When the Charity was launched as the Birth Defects Foundation back in 1991, the term “birth defects” was not in common usage in this country.
At that time research into inborn conditions was very much a “divide and conquer” process. Research was being carried out into individual conditions, in a very separate manner, and there was little public awareness that the diseases, syndromes and malformations threatening our children’s health shared a common factor. There was also little awareness of the scale of the problem.
As a national charity committed to combating birth defects of all kinds, we undertook to campaign to raise the level of awareness of the problems caused by inborn conditions. We took the revolutionary step of recognising the commonality of inborn conditions. In other words, that birth defects have one common factor; they occur in the womb.
This approach means that we can fund research into a wide variety of conditions. We aren’t limited to researching specific syndromes or diseases, we also research conditions which may occur in many different syndromes. This means our research has the potential to benefit many, many people.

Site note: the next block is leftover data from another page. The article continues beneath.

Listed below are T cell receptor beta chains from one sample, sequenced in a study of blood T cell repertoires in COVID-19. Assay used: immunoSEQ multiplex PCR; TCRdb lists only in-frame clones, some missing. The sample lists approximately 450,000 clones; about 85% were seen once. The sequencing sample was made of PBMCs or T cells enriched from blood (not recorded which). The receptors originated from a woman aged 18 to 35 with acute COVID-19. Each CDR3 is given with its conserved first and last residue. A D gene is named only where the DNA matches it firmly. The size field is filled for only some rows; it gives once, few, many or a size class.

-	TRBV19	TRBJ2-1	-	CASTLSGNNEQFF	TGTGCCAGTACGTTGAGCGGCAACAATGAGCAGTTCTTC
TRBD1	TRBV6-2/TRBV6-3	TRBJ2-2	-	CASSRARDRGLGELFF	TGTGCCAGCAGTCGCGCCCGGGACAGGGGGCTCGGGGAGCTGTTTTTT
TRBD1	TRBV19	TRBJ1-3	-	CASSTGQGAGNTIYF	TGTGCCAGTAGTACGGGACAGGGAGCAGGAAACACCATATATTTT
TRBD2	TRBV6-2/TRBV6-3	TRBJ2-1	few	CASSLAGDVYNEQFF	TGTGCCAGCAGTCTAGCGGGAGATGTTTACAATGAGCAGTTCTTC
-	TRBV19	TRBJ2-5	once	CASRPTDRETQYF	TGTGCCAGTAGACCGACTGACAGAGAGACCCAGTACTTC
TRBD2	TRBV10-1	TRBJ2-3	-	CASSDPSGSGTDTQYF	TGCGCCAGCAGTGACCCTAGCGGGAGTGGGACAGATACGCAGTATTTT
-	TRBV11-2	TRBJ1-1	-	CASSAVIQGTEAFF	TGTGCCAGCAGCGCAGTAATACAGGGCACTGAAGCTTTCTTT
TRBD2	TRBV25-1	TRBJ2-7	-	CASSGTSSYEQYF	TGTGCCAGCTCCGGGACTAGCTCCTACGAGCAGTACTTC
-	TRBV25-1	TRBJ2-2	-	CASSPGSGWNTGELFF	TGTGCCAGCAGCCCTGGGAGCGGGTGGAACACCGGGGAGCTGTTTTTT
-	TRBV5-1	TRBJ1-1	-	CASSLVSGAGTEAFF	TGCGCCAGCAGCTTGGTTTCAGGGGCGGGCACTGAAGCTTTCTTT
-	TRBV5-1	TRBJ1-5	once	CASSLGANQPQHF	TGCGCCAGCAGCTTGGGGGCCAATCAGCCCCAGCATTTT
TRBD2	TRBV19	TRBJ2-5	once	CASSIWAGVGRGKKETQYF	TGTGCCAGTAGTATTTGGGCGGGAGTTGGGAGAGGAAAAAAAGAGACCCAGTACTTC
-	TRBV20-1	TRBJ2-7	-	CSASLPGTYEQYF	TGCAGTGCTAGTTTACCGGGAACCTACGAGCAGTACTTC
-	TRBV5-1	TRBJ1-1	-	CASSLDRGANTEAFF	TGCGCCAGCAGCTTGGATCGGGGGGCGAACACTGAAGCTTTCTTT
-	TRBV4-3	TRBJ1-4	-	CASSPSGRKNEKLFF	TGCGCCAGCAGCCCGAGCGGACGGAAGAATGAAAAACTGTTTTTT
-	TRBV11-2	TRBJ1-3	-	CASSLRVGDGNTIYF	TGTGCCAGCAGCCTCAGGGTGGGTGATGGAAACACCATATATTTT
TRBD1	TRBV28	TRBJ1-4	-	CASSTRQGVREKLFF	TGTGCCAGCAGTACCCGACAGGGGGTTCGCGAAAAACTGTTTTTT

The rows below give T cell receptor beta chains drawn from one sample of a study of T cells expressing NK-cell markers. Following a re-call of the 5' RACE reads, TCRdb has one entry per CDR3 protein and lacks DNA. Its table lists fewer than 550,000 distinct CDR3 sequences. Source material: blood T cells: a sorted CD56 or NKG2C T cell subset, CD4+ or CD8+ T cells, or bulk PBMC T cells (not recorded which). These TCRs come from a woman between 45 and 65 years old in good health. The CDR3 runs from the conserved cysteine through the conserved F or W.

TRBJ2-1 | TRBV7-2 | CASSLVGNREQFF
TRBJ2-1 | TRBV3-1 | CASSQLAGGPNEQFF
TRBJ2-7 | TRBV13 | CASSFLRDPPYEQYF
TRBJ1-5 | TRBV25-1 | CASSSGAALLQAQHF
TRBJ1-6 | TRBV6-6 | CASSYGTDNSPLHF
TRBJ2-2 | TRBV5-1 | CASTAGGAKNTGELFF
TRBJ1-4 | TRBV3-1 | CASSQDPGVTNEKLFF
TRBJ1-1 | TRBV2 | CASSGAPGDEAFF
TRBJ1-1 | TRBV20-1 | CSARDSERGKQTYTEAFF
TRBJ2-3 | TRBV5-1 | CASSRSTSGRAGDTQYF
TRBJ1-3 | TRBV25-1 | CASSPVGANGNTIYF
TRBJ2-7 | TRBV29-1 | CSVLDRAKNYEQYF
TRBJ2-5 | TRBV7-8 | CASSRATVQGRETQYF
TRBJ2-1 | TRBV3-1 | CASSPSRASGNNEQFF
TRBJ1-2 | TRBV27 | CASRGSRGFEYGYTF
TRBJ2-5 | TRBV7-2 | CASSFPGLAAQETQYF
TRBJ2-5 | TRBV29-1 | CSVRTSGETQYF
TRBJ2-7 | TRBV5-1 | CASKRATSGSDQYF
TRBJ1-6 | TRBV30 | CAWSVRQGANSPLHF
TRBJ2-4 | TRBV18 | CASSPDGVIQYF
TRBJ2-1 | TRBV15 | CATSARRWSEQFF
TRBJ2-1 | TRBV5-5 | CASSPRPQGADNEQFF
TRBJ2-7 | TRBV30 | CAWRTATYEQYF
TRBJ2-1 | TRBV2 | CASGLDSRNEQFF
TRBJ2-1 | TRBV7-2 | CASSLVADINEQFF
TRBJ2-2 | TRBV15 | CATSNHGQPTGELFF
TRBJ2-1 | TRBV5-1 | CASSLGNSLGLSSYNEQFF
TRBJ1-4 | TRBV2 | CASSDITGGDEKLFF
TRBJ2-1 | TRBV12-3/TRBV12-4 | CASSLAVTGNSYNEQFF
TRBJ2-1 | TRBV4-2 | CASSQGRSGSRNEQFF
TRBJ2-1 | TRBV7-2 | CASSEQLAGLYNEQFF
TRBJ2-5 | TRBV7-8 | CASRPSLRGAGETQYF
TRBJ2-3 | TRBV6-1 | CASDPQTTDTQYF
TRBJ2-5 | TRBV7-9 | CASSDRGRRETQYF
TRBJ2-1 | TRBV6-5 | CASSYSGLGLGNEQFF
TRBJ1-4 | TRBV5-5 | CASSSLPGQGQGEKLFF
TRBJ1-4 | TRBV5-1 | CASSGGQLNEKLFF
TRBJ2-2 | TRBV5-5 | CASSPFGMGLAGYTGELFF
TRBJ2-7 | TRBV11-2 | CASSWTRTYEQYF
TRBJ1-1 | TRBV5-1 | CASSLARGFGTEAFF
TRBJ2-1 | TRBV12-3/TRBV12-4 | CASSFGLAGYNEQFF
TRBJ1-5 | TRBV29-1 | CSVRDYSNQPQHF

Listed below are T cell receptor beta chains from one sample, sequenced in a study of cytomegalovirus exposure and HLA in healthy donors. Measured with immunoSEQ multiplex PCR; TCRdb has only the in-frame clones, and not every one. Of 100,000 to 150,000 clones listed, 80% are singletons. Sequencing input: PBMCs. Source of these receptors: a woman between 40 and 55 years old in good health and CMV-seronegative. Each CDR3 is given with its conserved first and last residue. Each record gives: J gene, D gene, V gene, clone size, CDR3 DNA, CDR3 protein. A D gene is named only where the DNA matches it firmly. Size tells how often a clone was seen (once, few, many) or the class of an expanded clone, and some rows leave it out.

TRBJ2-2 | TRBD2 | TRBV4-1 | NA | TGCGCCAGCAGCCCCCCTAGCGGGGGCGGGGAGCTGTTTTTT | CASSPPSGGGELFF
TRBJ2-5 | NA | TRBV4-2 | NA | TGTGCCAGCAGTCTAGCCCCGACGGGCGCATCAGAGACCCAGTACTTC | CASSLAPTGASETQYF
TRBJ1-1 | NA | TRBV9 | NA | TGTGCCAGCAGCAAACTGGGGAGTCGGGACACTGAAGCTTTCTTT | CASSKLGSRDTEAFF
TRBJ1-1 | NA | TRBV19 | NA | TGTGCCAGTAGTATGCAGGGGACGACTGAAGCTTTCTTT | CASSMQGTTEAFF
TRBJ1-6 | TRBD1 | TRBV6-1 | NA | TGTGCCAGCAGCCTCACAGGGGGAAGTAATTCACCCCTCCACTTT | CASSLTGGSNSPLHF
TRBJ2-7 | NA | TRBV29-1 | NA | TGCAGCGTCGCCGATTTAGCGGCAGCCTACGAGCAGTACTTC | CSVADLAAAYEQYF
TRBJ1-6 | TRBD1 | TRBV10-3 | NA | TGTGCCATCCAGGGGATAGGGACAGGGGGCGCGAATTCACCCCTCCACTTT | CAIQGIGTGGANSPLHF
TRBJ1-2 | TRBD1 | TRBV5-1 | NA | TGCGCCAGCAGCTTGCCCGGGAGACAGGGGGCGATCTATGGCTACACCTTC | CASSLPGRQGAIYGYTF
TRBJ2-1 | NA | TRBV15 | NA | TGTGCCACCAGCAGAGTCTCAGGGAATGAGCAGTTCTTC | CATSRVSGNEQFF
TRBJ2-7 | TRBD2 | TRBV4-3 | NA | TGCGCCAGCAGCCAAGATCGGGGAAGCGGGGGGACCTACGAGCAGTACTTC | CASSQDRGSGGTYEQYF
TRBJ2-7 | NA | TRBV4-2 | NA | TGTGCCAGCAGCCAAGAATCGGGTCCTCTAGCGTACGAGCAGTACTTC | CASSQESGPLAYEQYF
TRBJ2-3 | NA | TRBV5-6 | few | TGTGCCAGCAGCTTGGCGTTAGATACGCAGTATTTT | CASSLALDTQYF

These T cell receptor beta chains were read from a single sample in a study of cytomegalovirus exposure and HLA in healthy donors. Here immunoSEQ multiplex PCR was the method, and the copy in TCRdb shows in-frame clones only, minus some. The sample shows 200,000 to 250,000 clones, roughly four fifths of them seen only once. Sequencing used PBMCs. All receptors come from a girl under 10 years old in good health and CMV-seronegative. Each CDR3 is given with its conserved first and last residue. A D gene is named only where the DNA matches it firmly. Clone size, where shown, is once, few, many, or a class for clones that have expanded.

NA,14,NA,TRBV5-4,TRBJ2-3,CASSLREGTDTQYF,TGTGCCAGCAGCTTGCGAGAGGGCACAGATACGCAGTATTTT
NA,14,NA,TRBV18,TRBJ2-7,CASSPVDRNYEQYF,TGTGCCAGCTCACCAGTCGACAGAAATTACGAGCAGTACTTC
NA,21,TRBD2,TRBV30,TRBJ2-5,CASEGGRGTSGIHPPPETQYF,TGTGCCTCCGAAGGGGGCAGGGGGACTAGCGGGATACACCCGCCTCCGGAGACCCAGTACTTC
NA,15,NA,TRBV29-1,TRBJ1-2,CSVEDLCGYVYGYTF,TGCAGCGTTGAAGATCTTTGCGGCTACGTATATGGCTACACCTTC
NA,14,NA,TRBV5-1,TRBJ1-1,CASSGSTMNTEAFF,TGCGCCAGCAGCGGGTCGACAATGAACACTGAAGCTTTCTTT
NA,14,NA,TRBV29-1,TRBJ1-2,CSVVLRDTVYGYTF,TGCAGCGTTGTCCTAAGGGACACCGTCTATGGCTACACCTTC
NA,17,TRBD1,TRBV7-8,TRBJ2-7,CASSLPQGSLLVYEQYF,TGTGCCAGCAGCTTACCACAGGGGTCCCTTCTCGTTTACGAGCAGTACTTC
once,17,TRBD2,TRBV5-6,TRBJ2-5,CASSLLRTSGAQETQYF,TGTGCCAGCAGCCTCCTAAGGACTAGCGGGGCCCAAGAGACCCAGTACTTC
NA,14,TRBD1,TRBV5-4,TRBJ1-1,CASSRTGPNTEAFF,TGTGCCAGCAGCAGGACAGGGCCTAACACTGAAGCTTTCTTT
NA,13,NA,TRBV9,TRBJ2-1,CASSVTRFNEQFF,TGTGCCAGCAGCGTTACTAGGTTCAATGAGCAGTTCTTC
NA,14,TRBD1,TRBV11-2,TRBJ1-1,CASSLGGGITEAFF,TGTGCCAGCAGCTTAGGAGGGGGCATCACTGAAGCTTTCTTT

It also means that we can offer our services such as our Nurse service and our Reach Out fund to affected families, whatever the specific condition concerned.
It is gratifying to see that our years of campaigning have are paying off. “Birth defects” is now a widely used term in this country – it is now broadly understood that these diseases, syndromes and malformations share a common link. Campaigns such as the ‘Feeling Lucky’ Personal Action Plan, promoting pre-conceptual health awareness, have also put the point across that some conditions are preventable, and there are steps that can be taken to reduce the risk of inborn conditions.
There is still much that we have to do, and as BDF Newlife we continue in our campaigning to bring inborn conditions to the attention of those who have the power to make changes, for the benefit of our children and our children’s children.